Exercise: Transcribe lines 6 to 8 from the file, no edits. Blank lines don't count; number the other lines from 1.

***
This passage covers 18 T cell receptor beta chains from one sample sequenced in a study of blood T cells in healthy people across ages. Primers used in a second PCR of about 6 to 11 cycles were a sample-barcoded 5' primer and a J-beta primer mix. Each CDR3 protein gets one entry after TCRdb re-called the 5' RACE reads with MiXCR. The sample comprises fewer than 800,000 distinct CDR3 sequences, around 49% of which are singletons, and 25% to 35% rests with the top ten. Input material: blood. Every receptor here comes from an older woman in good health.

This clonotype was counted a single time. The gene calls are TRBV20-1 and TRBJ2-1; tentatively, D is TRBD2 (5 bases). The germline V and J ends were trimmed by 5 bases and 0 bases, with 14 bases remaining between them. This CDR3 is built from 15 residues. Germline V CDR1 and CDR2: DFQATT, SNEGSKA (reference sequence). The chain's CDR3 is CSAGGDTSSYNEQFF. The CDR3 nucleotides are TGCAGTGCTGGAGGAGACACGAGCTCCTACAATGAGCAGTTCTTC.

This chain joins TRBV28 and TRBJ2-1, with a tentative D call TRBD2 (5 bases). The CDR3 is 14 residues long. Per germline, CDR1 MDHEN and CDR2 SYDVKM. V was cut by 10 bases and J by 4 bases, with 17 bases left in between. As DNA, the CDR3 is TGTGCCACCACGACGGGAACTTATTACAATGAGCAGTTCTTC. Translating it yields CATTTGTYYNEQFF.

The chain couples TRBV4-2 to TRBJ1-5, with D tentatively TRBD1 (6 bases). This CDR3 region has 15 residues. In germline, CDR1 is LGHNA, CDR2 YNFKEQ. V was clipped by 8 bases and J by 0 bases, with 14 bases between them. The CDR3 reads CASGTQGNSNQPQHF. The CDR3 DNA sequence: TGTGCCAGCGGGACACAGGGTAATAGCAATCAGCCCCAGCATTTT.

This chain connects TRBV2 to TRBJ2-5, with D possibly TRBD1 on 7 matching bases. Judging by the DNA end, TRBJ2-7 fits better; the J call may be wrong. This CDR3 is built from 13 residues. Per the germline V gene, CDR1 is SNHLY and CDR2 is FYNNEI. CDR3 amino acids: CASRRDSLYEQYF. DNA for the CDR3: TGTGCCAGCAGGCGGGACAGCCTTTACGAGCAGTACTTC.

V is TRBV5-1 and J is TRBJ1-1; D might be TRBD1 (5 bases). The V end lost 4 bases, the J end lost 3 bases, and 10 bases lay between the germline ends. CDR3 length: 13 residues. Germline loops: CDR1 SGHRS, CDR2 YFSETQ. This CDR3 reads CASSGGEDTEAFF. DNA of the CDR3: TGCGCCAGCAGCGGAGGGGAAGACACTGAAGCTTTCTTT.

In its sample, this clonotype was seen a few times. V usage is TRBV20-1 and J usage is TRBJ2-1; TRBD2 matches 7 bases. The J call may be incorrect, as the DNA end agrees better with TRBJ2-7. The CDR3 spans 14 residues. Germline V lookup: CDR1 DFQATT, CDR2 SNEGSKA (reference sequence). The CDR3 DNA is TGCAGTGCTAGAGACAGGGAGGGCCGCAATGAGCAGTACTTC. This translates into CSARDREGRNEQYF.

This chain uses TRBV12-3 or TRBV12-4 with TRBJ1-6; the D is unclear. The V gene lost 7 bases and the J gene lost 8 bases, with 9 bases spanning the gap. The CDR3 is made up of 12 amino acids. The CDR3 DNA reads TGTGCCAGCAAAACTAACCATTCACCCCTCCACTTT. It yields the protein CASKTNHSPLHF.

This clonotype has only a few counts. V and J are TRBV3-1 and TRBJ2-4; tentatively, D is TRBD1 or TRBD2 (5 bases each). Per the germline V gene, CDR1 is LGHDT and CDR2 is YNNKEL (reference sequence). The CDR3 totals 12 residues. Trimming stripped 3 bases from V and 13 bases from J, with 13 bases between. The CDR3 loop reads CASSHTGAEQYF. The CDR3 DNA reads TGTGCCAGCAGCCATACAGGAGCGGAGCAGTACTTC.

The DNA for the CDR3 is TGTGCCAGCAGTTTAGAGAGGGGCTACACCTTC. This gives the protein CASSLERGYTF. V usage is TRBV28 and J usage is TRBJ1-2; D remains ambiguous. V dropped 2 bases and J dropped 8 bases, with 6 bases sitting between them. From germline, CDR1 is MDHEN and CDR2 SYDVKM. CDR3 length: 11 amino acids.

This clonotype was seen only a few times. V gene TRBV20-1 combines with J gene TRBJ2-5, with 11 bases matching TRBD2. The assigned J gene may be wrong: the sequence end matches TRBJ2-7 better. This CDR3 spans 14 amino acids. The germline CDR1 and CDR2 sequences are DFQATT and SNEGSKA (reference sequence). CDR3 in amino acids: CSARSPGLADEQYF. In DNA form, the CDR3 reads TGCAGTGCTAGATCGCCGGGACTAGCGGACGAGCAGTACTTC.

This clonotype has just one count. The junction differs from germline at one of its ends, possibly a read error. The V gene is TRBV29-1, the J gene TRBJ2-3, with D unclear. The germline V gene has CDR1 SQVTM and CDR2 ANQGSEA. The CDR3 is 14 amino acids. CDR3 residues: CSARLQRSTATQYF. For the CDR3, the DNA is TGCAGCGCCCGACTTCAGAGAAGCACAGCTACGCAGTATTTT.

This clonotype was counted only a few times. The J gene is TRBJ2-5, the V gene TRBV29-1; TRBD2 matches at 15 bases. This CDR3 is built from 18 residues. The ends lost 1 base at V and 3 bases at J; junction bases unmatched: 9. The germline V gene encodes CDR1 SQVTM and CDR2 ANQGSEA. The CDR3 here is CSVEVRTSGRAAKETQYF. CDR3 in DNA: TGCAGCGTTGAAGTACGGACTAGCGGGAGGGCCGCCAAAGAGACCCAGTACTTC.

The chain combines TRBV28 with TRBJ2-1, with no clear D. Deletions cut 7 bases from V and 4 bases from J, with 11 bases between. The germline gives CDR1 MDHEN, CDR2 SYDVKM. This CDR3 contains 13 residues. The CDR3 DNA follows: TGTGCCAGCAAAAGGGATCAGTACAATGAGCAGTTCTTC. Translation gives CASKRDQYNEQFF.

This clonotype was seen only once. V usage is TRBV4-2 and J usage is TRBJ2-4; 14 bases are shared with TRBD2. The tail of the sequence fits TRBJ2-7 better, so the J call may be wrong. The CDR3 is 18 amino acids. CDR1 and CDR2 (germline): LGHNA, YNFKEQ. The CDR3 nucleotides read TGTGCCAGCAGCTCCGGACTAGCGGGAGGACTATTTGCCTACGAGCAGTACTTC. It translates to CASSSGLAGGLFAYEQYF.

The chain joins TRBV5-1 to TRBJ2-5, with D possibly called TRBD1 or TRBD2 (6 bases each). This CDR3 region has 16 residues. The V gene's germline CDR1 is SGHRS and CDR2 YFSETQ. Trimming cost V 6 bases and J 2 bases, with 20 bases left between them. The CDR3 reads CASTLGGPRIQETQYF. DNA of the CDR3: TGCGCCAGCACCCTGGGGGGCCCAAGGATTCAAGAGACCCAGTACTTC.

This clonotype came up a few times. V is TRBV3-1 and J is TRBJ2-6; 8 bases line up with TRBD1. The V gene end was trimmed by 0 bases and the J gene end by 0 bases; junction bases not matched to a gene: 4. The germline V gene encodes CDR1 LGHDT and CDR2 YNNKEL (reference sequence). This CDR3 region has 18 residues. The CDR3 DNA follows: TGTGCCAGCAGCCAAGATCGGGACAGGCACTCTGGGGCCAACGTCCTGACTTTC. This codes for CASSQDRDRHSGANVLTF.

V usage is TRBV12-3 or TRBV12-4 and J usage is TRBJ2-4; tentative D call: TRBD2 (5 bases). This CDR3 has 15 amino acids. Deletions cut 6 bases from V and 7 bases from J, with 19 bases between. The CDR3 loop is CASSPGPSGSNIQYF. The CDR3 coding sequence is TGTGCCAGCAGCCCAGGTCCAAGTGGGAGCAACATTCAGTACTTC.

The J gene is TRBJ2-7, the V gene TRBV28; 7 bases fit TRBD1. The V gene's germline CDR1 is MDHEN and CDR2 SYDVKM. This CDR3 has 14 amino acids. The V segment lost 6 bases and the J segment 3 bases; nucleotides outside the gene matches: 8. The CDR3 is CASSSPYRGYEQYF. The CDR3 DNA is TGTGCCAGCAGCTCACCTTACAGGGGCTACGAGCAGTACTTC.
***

V is TRBV5-1 and J is TRBJ1-1; D might be TRBD1 (5 bases). The V end lost 4 bases, the J end lost 3 bases, and 10 bases lay between the germline ends. CDR3 length: 13 residues. Germline loops: CDR1 SGHRS, CDR2 YFSETQ. This CDR3 reads CASSGGEDTEAFF. DNA of the CDR3: TGCGCCAGCAGCGGAGGGGAAGACACTGAAGCTTTCTTT.

In its sample, this clonotype was seen a few times. V usage is TRBV20-1 and J usage is TRBJ2-1; TRBD2 matches 7 bases. The J call may be incorrect, as the DNA end agrees better with TRBJ2-7. The CDR3 spans 14 residues. Germline V lookup: CDR1 DFQATT, CDR2 SNEGSKA (reference sequence). The CDR3 DNA is TGCAGTGCTAGAGACAGGGAGGGCCGCAATGAGCAGTACTTC. This translates into CSARDREGRNEQYF.

This chain uses TRBV12-3 or TRBV12-4 with TRBJ1-6; the D is unclear. The V gene lost 7 bases and the J gene lost 8 bases, with 9 bases spanning the gap. The CDR3 is made up of 12 amino acids. The CDR3 DNA reads TGTGCCAGCAAAACTAACCATTCACCCCTCCACTTT. It yields the protein CASKTNHSPLHF.